Skip to Content

Edgar Burcksen, Pioneering Digital Editor, Passes Away

  • Link Copied

The Dutch-born film editor helped innovate a new approach to the craft while making Young Indiana Jones.

Lucasfilm joins the global filmmaking community in mourning the recent passing of Edgar Burcksen. With decades of experience as an editor for television, feature films, and visual effects, the Dutch native made important contributions to the digital renaissance here at Lucasfilm in the 1990s. 

Having established his film career in the Netherlands, Burcksen came to the United States in the 1980s where he eventually found work in San Francisco. Late in the decade, he was hired at Industrial Light & Magic (ILM), where he worked as a visual effects editor on projects like The Hunt for Red October (1990) and Die Hard 2 (1990). Early in 1991, Lucasfilm producer Rick McCallum recruited Burcksen to help establish the post-production department for the company’s new live action television series, The Young Indiana Jones Chronicles

George Lucas had ambitious plans for the series, with cast and crew setting out on a globetrotting shoot across Europe, Africa, Asia, and North America. The intrepid production schedule, however, was only the beginning. For years, Lucas had been pushing innovation in digital filmmaking tools, utilizing different groups within Lucasfilm to do so. Among these breakthroughs was the EditDroid, one of the first nonlinear computer editing systems, which debuted in 1984. By the early 1990s, the tool had seen limited use, and was yet to catch on in the mainstream. Lucas was eager to change that.

Edgar Burcksen had been introduced to the EditDroid while still at ILM, where an updated version had recently been installed. During a time when many traditional film editors were skeptical if not outright fearful of computerized editing machines, Burcksen openly embraced the new technology. Joining the Young Indy crew, he collaborated with Lucasfilm engineers and technicians to establish a functioning EditDroid post-production office in the basement of the Main House at Skywalker Ranch.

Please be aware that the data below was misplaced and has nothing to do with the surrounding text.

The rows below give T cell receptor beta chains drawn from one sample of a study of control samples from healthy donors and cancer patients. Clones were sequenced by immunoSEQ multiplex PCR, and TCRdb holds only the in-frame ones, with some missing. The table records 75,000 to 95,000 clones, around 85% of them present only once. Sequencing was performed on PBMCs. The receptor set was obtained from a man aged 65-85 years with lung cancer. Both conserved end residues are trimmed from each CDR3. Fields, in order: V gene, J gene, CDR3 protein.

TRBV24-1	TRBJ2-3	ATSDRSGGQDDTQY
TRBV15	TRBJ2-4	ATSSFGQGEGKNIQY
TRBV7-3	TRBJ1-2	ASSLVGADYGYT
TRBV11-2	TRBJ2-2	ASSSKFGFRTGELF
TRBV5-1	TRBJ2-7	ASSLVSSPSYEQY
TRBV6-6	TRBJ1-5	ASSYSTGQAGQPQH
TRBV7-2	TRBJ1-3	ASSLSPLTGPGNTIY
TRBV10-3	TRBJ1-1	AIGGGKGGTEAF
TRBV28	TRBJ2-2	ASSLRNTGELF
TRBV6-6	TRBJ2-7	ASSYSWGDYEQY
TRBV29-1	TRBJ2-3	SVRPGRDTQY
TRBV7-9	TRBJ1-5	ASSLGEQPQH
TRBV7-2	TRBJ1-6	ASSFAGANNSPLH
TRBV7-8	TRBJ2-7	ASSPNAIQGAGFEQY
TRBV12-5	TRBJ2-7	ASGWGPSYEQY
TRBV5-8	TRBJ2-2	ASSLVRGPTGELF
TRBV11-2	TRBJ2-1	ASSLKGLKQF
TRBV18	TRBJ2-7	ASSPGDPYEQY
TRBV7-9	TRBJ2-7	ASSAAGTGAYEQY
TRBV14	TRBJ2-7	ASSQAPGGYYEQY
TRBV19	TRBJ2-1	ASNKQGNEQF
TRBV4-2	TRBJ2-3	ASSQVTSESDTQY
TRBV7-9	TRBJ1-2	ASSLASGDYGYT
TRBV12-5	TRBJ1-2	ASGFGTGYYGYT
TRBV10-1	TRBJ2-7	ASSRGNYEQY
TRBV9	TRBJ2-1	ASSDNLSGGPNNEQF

With Burcksen as supervising editor, Young Indy was edited with an entirely digital workflow, including its soundtrack, which Skywalker Sound artists created with the EditDroid’s sibling tool, the SoundDroid. Burcksen and his fellow editors also utilized new imaging tools like Photoshop (co-created by ILM employee John Knoll) to create simple visual effects for various episodes. “With…digital post-production, once the show has been shot, it never really goes back to film,” George Lucas would say at the time. “We have managed to streamline everything, and hopefully make…the entire post-production process [more efficient].”

What at the time was pioneering work is today standard practice for the large majority of editorial teams in film and television. Just a couple of years into Burcksen and the crew’s work on Young Indy, the EditDroid would be sold to Avid Technology in Massachusetts and incorporated into their own non-linear editing system, Media Composer, which today continues to be a dominant tool across the artform. 

In memory and celebration of Edgar Burcksen’s integral role in Lucasfilm’s history, we’ll conclude with one of his own reflections, written for a company newsletter in March 1992, the month that Young Indy premiered on American television (Burcksen had edited the first episode): 

“The uniqueness of Young Indy does not just consist of dramatic content, opulent photography and production design, feature film-like editing, visual effects or soundtracks – the technical innovation spearheaded by EditDroid is probably even more stunning. The whole show is shot on 16mm film and digitally posted in picture, visual effects and sound, without using the traditional film post-production tools. We are all using computers of some sort to do our ‘perf-less’ job. Since nobody has ever done this before, we had to invent and design our way through the process, taking a lot of technical leaps on the way, and still meet air deadlines. With the EditDroid people on our side, a lot of agony, perseverance, talent and a lot of hard work of all players involved, we were able to come through. 

It may be a little bold to say, but I think that all of us, under the inspirational leadership of George Lucas, are taking film post-production a quantum leap into the future.”

Lucasfilm | Timeless stories. Innovative storytelling.

Related Topics